The apostle Paul assured the Thessalonians that they had learned how to walk pleasing before the Lord. He told them, “Ye have received of us how ye ought to walk and to please God” (1 Thessalonians 4:1). Paul then added this exhortation: “So ye would abound more and more” (4:1).
To abound means to increase. Paul was saying, “You’ve been sitting under sound gospel preaching so now you have a solid foundation beneath you. Therefore, you ought to be increasing in grace in all ways—in your faith, your knowledge, your love.”
Paul also spoke of such abounding to the Corinthians: “As ye abound in everything, in faith, and utterance, and knowledge, and in all diligence, and in your love to us, see that ye abound in this grace also” (2 Corinthians 8:7). He said, in other words, “God’s Spirit has wrought major changes in your life. Therefore, you ought to be giving more of yourself in all ways—in your time, your finances, your talents.”
These passages make it clear that everyone who has been fed God’s Word is expected to grow in grace. God has endowed gifts to pastors, teachers, prophets and evangelists for the express purpose of causing His church to grow. No believer is to remain a babe in Christ. We are expected to grow in Him so that we are not carried away by any false thing.
Jesus Himself speaks of a constant increase in our lives: “I am come that they might have life, and that they might have it more abundantly” (John 10:10). Christ commended the church at Thyatira for having grown in grace: “I know thy works, and charity, and service, and faith, and thy patience, and thy works; and the last to be more than the first” (Revelation 2:19). Jesus was saying, in essence, “You’re more intense now than when you started out. You’ve allowed My life in you to grow more abundant.”
Proverbs echoes this: “The path of the just is as the shining light, that shineth more and more unto the perfect day” (Proverbs 4:18). And Job declares, “The righteous also shall hold on his way, and he that hath clean hands shall be stronger and stronger” (Job 17:9).
The Lord instructed John, “Unto the angel of the church in Sardis write; These things saith he that hath the seven Spirits of God . . . I know thy works, that thou hast a name that thou livest, and art dead” (Revelation 3:1).
Jesus is saying, “You may be a good person, someone who’ll do anything for anybody. You’ve got a good reputation among both the church and the world. You’re known as being truly alive in Christ, blessed of God. But an element of death has crept into your life. Something of the world has defiled you.”
“Thou hast a few names even in Sardis which have not defiled their garments” (3:4). What is the defilement referred to here? It is prayerlessness. And here is Jesus’ warning to us: “Be watchful, and strengthen the things which remain, that are ready to die: for I have not found thy works perfect before God” (3:2).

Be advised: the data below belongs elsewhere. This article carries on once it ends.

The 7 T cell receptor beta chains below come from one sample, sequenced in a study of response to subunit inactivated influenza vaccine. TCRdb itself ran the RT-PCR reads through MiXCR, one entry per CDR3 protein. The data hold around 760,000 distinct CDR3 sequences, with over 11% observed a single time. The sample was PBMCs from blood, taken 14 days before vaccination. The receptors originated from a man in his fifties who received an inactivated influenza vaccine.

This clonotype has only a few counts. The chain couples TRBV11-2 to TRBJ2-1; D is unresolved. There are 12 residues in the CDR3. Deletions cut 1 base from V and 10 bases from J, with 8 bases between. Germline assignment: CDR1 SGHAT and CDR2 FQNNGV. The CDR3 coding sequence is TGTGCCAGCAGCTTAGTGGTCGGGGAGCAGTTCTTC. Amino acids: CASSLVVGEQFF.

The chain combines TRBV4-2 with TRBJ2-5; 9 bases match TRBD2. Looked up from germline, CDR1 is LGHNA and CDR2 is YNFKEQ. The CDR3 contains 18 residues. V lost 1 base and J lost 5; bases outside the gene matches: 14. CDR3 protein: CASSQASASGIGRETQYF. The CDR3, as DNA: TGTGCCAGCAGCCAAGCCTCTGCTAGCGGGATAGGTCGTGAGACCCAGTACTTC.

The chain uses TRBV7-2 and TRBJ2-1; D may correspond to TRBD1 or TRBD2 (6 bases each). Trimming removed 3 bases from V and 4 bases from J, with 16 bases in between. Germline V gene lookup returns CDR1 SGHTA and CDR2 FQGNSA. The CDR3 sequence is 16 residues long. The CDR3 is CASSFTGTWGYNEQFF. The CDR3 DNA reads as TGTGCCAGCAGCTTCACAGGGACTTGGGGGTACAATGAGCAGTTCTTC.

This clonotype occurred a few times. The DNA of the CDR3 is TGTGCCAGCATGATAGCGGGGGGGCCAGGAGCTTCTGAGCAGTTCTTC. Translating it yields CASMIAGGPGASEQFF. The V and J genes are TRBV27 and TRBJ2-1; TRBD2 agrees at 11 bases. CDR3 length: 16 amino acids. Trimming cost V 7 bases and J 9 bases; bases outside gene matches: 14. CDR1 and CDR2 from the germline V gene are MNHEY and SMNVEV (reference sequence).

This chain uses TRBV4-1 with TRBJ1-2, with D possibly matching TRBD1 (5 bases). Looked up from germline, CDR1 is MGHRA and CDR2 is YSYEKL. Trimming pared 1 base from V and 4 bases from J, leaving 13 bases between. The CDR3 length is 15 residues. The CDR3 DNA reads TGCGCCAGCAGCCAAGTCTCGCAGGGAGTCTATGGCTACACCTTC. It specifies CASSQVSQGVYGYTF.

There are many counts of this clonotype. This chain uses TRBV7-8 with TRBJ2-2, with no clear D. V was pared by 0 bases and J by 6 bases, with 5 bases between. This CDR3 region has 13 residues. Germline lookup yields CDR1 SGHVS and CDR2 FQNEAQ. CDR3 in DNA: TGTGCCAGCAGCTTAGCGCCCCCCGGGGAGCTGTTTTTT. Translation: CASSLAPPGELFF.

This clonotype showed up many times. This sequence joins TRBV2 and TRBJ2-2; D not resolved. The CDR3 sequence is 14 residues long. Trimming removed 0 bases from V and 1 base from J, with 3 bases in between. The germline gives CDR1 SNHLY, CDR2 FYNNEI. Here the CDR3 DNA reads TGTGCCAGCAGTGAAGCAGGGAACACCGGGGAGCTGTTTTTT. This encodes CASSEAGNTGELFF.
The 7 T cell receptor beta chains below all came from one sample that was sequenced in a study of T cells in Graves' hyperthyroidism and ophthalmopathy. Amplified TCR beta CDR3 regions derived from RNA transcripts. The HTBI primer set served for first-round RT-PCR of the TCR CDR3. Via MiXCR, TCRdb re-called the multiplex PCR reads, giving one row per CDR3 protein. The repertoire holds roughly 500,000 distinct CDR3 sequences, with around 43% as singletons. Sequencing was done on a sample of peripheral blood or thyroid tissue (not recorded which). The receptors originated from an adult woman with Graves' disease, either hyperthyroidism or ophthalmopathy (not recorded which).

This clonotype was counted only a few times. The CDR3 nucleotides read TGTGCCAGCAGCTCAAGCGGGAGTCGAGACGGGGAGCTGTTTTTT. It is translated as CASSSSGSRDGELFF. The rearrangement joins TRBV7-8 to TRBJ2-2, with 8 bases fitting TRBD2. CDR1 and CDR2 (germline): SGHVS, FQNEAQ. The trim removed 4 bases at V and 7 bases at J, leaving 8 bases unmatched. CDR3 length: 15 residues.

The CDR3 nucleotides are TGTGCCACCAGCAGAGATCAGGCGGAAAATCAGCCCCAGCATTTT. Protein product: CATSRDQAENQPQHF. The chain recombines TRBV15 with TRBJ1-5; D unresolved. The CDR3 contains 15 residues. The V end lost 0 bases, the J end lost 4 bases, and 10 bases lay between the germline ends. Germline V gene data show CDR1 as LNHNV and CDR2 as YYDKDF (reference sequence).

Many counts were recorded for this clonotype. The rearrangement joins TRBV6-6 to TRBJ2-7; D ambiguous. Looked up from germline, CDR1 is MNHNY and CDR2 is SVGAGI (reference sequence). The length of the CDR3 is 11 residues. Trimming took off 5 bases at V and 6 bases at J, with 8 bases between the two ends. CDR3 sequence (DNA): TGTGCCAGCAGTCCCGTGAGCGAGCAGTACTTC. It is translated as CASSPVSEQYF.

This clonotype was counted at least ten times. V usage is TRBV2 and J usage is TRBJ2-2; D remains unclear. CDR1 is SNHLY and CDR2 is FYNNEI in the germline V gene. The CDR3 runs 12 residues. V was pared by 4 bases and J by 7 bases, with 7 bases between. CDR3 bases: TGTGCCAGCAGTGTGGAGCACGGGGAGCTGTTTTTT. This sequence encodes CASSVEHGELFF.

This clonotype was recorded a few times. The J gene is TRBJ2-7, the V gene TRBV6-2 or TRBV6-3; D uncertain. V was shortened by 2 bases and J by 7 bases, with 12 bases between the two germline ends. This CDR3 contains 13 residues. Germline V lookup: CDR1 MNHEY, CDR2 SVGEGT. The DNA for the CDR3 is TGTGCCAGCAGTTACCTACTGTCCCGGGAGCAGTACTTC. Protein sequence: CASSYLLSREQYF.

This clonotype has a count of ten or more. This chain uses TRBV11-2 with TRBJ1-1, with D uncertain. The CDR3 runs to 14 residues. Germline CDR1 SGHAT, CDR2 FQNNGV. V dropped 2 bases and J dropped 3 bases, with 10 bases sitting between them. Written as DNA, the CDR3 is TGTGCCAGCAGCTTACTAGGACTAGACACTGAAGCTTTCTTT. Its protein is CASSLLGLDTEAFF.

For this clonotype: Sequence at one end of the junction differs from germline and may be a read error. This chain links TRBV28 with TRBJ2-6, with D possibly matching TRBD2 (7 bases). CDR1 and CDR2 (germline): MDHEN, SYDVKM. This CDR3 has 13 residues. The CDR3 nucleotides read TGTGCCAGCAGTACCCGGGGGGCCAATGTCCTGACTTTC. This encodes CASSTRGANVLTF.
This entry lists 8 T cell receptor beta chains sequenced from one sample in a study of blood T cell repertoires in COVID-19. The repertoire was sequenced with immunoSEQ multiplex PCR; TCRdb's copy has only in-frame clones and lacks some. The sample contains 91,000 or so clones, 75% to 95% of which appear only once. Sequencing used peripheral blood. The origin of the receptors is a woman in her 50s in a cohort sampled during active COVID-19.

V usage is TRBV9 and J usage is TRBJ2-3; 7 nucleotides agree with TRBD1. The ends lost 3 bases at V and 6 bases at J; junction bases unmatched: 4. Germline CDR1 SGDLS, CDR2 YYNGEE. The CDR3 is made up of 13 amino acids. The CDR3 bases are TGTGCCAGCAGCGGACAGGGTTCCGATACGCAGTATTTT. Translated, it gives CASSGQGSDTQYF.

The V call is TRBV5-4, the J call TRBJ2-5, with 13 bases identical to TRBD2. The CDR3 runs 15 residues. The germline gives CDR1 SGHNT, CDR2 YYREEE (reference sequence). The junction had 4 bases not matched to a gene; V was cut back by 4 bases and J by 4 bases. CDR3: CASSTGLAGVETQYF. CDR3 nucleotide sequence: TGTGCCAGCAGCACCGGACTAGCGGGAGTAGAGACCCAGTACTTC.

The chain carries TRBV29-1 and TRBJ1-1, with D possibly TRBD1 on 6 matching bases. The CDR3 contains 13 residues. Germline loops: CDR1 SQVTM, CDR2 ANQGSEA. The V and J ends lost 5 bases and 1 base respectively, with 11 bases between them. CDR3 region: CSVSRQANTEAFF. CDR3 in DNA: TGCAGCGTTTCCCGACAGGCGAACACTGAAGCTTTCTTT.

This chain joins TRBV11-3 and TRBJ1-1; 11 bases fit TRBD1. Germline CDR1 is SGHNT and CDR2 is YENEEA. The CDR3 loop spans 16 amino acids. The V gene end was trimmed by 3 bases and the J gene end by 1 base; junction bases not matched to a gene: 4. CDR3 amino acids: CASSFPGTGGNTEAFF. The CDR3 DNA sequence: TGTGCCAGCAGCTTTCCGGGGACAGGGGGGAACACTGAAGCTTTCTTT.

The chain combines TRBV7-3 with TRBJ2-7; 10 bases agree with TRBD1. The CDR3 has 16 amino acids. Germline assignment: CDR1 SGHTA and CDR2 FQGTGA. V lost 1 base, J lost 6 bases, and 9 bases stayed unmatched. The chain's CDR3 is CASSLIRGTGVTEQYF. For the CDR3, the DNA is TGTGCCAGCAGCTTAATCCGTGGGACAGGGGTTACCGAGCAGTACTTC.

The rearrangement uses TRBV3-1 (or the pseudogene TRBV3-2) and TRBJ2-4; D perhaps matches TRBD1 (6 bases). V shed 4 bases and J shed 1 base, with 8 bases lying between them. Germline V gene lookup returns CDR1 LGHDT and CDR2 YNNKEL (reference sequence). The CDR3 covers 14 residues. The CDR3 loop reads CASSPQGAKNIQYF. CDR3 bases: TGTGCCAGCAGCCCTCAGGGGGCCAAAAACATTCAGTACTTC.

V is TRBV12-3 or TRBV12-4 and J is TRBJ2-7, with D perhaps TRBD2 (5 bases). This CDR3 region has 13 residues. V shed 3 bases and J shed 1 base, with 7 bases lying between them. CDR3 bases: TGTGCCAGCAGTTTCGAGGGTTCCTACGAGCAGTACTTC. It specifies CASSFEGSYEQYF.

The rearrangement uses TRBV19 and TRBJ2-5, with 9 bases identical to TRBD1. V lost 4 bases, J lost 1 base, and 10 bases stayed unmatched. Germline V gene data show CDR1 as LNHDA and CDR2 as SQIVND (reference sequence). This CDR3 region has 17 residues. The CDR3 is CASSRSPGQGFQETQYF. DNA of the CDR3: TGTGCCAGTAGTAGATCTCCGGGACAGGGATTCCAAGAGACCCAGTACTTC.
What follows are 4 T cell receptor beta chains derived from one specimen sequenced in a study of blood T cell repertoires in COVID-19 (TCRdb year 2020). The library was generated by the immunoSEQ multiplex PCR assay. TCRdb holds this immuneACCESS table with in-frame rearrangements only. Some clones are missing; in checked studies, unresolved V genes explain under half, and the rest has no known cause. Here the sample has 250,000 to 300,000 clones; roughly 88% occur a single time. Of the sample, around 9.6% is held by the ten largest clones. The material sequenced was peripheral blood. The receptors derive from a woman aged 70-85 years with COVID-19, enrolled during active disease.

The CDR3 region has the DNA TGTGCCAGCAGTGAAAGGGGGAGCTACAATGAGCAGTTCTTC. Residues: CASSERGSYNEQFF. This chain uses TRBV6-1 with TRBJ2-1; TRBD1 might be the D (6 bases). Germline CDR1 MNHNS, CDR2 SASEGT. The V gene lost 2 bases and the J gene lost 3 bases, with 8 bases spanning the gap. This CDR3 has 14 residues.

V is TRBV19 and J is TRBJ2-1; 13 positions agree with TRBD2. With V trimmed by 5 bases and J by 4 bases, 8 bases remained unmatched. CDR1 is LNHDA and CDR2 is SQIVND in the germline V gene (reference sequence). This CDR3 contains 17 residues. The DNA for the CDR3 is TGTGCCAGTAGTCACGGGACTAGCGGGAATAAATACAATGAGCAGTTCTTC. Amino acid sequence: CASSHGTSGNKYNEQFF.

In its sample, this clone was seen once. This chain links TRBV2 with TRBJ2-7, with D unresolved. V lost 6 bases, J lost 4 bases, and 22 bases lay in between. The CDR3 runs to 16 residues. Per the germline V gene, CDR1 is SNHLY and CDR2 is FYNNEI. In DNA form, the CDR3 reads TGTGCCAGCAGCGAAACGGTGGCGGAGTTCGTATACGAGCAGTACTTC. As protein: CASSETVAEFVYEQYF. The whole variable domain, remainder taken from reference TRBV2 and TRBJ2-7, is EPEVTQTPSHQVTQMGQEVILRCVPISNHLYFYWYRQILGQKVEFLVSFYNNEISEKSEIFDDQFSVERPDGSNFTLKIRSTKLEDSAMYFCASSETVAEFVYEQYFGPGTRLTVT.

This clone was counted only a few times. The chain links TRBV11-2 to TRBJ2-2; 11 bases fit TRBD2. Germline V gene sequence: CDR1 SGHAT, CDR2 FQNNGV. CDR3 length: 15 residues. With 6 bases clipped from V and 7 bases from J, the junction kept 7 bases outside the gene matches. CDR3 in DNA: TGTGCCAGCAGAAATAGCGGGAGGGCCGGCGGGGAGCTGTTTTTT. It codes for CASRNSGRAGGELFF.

The believers in Sardis hadn’t been alert. They hadn’t been in prayer, waiting on the Lord, seeking Him as they once had. Instead, they allowed themselves to grow careless, not coming to God daily for help. Now defilement had been laid on them. The word Jesus uses for defiled here signifies a soil of sin, a black mark on a white garment. Christ is telling us, “If you don’t pray, you have no defense against the enemy. Your negligence allows your garment to be stained.”
Yet, Jesus declares of a few, “A few names . . . have not defiled their garments; and they shall walk with me in white: for they are worthy” (3:4). He’s saying, “You still have a small flame of desire for Me. You don’t want to lose My presence, to be given over to barrenness. Quickly now, stir up your hunger again. Go back to the secret closet of prayer and call on Me. Set your heart like a flint. Fan the flame of faith before it dies — before death sets into your soul, as it has with so many around you.”
Don’t ignore your great gift of access to God in prayer. Your eternal future depends on it. Pray and seek the Lord. He has provided you with access and He promises to meet your every need.
We are God’s temple on earth, our bodies the dwelling place of His Holy Spirit (see 1 Corinthians 6:19). Certain things don’t belong in our temple, however, things that can overtake our passion for Him.
When Jesus began overturning tables in the Temple (see John 2:13-17), He was overturning more than the money changers’ trade. He was overturning a religious system that for millennia had relied on animal sacrifices to please God. Christ was stating, in essence, “Your relationship to the Father will no longer be based on sacrifices of sheep and goats and doves. It is going to be based on My once-for-all-time sacrifice for you.”
That scene in the Temple offers an analogy for our time. Many congregations today are filled with noise and activity. Many programs are in place, from overseas mission trips to local outreaches, to dozens of small fellowship groups. The worship services can be full of bright lights, powerful sound and amazing energy. Yet, sometimes amidst all this lively activity, something is missing at the center: Jesus Himself.
Without Christ as the focus of our activities, our churches are dead. No matter how hard we work to do things that serve and honor His name, none of our “sacrifices” in themselves can achieve true kingdom results. From the outside our fellowships may look righteous, but if we don’t maintain a focus on Jesus, we’ll be churches full of dead men’s bones.
The system of animal sacrifice was never God’s fullest intention to represent His reconciliation with sinful humankind. Like the institution of kings in Israel, it was an imperfect system, yet God allowed it, using it symbolically to point to something higher and better.